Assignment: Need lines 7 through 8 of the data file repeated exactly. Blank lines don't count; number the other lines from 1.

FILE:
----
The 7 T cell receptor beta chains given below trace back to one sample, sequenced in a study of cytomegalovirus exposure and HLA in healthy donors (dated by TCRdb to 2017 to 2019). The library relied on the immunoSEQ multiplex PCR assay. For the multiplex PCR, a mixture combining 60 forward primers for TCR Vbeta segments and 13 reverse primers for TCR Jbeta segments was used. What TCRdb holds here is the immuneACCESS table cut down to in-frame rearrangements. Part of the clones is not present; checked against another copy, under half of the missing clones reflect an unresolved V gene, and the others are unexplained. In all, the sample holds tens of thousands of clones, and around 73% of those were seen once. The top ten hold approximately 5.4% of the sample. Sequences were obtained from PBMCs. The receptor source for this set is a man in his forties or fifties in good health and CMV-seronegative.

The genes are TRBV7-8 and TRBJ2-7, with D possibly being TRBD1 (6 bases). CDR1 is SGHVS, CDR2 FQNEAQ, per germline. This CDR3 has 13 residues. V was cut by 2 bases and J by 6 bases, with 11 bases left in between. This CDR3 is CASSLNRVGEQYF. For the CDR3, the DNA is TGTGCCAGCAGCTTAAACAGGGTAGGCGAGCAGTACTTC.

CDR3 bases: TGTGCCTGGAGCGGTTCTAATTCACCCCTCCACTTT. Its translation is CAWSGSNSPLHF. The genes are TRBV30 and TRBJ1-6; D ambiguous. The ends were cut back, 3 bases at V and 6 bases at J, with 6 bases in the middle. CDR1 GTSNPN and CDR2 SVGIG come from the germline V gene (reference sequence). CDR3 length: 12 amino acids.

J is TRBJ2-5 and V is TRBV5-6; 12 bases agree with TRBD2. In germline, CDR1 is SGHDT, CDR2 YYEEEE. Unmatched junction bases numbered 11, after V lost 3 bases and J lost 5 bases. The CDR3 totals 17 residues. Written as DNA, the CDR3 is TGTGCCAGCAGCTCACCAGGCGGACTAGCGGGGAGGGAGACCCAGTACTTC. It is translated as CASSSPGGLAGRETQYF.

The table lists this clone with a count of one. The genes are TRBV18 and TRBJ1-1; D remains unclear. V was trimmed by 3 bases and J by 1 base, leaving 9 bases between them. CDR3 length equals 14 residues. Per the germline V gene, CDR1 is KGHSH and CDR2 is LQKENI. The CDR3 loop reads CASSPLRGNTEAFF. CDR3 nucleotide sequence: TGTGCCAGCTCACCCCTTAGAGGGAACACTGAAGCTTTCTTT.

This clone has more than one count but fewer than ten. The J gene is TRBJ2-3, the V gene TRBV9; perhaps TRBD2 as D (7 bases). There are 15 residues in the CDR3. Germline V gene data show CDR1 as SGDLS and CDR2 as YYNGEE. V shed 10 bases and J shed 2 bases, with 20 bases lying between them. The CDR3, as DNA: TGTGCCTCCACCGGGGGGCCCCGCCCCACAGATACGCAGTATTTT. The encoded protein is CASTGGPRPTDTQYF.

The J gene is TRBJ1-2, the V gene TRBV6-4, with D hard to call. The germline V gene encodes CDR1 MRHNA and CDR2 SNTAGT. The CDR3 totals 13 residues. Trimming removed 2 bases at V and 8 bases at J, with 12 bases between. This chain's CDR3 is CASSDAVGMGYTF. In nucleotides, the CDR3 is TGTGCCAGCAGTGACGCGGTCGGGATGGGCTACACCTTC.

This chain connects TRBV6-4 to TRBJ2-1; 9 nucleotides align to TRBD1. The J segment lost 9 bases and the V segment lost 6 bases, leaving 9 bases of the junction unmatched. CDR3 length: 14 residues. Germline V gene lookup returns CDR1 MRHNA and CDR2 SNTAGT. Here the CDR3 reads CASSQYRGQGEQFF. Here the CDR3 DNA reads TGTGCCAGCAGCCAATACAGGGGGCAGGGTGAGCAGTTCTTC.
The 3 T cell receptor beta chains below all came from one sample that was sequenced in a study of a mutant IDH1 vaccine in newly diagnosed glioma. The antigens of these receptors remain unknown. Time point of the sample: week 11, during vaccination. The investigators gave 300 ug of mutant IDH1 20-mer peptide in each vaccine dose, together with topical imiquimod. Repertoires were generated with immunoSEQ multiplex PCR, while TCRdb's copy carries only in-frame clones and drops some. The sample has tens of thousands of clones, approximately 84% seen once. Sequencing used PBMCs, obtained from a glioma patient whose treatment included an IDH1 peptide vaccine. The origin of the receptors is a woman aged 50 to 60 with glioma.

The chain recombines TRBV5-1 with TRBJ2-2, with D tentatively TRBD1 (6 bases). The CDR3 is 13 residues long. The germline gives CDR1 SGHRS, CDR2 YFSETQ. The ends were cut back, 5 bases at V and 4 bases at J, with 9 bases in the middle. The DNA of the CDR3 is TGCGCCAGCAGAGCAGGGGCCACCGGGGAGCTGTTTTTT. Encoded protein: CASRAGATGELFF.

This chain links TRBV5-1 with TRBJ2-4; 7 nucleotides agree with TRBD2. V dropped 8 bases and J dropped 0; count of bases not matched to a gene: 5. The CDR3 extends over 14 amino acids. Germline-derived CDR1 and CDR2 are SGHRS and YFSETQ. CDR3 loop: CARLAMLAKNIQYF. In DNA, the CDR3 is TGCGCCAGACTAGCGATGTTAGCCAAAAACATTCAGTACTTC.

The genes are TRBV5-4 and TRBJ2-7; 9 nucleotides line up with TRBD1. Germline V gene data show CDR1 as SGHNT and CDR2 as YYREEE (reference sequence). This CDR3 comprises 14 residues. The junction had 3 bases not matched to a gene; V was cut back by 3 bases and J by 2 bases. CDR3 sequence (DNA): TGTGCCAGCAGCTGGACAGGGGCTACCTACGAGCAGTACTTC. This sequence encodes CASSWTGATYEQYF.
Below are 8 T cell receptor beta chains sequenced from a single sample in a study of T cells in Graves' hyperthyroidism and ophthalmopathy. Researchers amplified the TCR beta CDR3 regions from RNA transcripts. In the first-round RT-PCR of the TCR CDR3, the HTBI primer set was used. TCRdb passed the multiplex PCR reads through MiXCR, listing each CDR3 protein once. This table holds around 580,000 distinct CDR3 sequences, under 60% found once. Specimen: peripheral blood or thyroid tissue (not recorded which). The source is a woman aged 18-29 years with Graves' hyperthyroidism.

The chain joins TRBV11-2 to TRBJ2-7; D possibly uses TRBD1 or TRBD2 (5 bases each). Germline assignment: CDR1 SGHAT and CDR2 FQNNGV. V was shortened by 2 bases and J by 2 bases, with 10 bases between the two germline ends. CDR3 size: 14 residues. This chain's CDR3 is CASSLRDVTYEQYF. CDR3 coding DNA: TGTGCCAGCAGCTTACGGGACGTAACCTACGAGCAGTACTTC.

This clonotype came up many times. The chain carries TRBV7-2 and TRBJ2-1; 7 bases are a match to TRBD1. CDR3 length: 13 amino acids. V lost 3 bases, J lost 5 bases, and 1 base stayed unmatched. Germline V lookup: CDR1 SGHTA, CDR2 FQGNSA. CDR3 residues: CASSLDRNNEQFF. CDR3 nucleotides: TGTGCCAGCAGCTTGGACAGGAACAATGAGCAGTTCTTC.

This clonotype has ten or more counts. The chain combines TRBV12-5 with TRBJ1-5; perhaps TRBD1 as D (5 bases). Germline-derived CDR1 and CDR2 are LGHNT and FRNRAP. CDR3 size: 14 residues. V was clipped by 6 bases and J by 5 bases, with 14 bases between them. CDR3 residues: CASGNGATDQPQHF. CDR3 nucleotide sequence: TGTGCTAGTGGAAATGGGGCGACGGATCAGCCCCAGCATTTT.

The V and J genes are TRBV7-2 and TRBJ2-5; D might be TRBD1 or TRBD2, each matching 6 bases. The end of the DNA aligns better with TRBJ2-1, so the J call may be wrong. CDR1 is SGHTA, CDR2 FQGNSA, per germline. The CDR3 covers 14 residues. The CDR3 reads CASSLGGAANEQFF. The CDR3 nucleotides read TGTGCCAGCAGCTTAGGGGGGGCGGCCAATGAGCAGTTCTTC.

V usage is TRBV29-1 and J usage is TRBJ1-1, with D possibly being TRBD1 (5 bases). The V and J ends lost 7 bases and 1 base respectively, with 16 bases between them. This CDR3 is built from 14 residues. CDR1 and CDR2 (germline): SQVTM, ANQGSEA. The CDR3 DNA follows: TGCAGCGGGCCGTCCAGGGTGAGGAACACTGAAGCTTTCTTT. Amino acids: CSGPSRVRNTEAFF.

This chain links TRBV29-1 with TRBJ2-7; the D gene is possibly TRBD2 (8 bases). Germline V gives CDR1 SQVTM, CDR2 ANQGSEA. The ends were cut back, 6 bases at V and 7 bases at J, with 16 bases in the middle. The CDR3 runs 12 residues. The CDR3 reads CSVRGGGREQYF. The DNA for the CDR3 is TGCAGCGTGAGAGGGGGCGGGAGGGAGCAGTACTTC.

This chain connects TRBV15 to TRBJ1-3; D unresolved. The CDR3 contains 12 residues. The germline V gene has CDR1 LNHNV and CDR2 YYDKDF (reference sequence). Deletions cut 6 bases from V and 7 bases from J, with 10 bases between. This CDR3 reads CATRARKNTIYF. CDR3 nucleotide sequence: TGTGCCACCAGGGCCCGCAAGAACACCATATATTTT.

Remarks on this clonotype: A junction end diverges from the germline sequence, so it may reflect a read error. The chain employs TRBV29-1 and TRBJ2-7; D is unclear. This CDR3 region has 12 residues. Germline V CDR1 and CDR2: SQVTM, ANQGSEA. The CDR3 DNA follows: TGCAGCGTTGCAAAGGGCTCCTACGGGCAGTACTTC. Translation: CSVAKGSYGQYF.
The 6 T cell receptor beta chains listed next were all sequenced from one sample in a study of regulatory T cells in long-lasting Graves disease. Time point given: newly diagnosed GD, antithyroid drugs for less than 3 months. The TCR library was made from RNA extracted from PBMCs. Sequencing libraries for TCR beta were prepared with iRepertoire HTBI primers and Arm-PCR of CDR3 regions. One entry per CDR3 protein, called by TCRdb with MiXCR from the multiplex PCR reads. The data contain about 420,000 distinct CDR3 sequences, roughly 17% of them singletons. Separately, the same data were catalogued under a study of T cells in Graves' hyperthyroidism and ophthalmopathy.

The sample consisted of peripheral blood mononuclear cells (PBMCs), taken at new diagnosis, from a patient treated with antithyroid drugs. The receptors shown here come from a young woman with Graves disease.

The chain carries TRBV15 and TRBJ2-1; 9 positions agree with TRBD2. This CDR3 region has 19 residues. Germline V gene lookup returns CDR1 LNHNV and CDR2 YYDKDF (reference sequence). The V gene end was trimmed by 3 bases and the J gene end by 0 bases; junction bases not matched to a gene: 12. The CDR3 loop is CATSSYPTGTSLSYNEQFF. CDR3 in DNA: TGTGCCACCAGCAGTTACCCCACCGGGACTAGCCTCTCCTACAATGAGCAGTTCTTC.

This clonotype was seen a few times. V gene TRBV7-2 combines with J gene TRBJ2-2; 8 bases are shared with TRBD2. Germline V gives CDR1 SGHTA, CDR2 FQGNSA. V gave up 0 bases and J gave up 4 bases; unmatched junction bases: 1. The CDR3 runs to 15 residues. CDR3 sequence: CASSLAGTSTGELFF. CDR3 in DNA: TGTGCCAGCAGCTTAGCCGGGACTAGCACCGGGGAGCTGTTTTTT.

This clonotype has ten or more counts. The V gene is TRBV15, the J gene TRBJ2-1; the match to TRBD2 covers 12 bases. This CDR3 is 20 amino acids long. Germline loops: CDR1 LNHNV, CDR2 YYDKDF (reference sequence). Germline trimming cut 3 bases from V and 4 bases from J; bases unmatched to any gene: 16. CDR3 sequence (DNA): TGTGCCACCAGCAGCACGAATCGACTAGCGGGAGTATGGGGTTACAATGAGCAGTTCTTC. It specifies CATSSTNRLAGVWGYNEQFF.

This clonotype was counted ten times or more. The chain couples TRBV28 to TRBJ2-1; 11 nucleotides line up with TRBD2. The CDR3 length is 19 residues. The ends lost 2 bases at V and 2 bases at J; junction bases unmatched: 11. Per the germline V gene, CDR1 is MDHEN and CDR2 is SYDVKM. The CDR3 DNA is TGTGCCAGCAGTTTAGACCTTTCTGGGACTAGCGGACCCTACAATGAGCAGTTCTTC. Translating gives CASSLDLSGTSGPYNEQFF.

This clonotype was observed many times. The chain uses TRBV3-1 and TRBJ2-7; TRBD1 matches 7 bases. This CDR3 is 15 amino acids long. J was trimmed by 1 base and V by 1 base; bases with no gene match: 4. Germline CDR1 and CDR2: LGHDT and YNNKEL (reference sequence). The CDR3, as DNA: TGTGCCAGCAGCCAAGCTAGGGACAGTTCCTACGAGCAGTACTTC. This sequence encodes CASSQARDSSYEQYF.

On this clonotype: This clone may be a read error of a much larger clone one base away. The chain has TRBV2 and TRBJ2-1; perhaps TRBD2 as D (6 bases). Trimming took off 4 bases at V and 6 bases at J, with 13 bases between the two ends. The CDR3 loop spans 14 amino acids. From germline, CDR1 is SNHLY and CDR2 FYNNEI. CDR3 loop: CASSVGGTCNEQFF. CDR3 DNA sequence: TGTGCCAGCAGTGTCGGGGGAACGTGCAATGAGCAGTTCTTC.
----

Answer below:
The J gene is TRBJ1-2, the V gene TRBV6-4, with D hard to call. The germline V gene encodes CDR1 MRHNA and CDR2 SNTAGT. The CDR3 totals 13 residues. Trimming removed 2 bases at V and 8 bases at J, with 12 bases between. This chain's CDR3 is CASSDAVGMGYTF. In nucleotides, the CDR3 is TGTGCCAGCAGTGACGCGGTCGGGATGGGCTACACCTTC.

This chain connects TRBV6-4 to TRBJ2-1; 9 nucleotides align to TRBD1. The J segment lost 9 bases and the V segment lost 6 bases, leaving 9 bases of the junction unmatched. CDR3 length: 14 residues. Germline V gene lookup returns CDR1 MRHNA and CDR2 SNTAGT. Here the CDR3 reads CASSQYRGQGEQFF. Here the CDR3 DNA reads TGTGCCAGCAGCCAATACAGGGGGCAGGGTGAGCAGTTCTTC.